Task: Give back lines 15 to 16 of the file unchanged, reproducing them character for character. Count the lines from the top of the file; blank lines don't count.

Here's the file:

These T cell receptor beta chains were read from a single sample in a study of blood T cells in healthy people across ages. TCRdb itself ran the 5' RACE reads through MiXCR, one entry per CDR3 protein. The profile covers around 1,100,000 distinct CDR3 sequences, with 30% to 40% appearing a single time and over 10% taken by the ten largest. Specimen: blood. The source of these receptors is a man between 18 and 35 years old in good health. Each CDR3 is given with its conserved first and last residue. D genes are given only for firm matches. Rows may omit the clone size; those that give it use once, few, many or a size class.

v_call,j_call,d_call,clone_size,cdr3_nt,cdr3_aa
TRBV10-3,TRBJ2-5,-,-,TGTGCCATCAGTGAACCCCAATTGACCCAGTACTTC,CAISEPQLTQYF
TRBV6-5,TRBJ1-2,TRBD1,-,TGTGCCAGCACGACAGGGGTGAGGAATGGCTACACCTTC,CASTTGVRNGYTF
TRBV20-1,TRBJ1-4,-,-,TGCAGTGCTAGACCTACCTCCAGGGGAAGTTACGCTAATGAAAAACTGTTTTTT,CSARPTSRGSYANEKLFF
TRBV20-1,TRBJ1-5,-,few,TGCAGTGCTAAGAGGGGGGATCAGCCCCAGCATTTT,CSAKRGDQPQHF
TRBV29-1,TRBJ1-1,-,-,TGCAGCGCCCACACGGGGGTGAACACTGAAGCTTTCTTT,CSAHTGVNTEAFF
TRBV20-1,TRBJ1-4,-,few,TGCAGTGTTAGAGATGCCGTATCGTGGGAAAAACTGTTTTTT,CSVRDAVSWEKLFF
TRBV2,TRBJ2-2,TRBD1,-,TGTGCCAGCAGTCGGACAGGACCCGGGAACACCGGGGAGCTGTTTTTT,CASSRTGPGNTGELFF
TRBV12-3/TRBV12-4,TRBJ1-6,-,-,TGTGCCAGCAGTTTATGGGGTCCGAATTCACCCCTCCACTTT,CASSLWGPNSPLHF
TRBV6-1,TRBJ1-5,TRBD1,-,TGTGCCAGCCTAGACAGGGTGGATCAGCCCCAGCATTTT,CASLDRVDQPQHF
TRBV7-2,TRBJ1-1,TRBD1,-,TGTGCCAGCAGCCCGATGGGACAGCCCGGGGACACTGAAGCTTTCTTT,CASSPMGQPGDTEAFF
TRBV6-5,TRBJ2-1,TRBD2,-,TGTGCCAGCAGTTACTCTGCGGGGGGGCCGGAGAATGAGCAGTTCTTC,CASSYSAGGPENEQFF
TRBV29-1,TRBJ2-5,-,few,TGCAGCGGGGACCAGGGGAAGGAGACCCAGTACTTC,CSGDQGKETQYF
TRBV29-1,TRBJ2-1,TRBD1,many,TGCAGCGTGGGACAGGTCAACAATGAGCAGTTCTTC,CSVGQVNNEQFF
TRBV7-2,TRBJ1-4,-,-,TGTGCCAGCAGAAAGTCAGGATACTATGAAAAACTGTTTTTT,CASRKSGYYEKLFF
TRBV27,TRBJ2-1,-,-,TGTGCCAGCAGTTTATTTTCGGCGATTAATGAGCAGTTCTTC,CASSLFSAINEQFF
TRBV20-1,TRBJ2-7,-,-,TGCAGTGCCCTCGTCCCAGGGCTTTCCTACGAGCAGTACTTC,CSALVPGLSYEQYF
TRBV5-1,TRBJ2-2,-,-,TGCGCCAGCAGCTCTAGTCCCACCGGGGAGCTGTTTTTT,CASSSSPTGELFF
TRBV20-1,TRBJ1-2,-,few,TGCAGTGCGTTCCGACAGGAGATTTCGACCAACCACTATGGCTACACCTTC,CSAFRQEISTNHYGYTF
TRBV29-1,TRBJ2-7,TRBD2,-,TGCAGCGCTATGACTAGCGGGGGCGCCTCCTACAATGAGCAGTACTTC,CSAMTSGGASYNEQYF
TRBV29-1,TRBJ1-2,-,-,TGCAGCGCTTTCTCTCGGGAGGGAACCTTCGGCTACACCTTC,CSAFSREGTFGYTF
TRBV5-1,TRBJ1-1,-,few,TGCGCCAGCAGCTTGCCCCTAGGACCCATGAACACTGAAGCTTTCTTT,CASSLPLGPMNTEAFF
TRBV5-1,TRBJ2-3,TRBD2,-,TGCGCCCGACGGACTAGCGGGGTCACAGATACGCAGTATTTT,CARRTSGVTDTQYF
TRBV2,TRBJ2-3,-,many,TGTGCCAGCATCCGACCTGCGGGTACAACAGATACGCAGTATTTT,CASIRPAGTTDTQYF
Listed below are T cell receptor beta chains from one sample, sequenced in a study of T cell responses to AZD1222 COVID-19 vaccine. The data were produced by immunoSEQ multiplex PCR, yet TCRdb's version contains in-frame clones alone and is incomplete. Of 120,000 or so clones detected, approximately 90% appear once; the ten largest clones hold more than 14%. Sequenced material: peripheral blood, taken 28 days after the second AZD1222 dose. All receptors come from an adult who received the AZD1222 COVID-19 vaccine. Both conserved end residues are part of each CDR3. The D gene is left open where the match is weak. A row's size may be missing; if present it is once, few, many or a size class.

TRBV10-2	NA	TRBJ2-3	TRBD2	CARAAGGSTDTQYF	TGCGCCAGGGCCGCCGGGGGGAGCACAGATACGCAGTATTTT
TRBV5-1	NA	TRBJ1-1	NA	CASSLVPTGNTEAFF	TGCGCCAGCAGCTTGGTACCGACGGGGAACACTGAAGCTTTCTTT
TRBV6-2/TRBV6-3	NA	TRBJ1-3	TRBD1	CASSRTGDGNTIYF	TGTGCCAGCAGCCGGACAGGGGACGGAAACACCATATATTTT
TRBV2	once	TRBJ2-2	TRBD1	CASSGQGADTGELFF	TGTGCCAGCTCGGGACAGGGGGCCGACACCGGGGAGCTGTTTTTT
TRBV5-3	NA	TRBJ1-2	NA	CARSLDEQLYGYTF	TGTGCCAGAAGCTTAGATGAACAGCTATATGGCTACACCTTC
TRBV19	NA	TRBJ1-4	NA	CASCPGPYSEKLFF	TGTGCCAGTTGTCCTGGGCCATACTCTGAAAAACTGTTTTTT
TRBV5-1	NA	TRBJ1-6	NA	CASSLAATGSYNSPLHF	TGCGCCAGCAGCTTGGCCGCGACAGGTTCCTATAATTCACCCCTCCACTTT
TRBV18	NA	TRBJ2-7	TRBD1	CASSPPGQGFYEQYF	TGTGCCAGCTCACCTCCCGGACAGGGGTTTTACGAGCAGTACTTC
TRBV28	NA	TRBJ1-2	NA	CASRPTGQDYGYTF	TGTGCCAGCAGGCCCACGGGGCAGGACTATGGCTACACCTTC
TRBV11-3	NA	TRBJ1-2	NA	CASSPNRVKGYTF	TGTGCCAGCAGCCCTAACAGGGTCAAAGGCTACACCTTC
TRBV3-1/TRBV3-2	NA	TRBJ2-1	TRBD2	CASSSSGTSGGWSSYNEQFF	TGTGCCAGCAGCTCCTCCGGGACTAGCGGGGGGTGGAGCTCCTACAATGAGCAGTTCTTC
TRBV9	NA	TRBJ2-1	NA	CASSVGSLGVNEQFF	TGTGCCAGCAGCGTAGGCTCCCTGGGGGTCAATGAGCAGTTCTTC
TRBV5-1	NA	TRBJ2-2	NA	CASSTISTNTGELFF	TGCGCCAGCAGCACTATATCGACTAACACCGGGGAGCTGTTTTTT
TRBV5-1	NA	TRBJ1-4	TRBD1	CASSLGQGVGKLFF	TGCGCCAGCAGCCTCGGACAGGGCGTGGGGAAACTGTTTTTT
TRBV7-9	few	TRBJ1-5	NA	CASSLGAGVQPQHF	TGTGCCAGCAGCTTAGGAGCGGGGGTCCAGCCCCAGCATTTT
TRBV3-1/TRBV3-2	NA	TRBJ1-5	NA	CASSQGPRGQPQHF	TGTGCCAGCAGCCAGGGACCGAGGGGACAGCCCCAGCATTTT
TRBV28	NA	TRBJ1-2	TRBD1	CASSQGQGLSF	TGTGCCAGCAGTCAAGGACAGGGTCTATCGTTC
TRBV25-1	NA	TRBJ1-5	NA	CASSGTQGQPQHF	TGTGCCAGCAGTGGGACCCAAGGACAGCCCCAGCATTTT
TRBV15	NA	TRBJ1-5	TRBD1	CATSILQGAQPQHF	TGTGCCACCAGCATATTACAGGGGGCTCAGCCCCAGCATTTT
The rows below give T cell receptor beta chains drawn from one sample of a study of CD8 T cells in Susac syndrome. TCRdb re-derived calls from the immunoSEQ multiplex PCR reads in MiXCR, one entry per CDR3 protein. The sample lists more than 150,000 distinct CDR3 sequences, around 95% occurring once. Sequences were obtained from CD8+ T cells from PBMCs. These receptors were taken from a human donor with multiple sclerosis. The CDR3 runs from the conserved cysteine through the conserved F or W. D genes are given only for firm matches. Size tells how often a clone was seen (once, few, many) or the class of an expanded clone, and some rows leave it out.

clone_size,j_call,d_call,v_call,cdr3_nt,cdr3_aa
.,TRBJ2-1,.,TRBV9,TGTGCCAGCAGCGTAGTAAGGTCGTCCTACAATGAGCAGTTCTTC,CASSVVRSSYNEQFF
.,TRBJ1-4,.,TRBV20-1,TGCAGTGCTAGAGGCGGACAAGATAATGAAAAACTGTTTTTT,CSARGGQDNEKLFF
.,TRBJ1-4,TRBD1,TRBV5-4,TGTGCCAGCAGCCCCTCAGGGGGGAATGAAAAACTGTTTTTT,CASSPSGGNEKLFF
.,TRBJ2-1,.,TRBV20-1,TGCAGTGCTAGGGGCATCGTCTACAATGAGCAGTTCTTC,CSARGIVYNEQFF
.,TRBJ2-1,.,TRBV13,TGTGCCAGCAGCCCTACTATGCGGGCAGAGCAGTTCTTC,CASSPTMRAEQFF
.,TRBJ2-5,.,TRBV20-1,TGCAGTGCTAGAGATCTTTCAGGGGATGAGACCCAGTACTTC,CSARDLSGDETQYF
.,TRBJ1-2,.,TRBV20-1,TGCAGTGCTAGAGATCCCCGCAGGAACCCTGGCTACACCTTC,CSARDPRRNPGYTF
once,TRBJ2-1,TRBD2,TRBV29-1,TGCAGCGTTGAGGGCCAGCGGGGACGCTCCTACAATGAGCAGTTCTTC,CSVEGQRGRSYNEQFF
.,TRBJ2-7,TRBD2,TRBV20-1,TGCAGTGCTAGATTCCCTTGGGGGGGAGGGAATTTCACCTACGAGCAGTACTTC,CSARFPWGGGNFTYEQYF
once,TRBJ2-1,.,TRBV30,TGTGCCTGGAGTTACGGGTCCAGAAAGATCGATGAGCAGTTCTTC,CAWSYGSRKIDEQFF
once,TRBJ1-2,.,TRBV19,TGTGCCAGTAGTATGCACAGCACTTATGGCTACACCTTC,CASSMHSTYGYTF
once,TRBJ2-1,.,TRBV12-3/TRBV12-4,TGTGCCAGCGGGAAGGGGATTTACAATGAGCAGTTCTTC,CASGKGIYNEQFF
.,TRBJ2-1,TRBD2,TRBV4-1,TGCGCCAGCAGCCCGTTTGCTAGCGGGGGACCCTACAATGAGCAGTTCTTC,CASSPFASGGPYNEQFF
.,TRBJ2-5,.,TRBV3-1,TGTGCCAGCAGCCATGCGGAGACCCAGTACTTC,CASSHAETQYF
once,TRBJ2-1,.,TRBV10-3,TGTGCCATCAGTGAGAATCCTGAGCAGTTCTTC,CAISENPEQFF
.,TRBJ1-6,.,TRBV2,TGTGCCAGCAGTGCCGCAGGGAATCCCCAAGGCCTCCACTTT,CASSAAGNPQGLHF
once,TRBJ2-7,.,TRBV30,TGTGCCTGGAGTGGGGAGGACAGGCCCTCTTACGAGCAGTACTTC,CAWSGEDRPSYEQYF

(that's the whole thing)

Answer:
TRBV29-1,TRBJ2-1,TRBD1,many,TGCAGCGTGGGACAGGTCAACAATGAGCAGTTCTTC,CSVGQVNNEQFF
TRBV7-2,TRBJ1-4,-,-,TGTGCCAGCAGAAAGTCAGGATACTATGAAAAACTGTTTTTT,CASRKSGYYEKLFF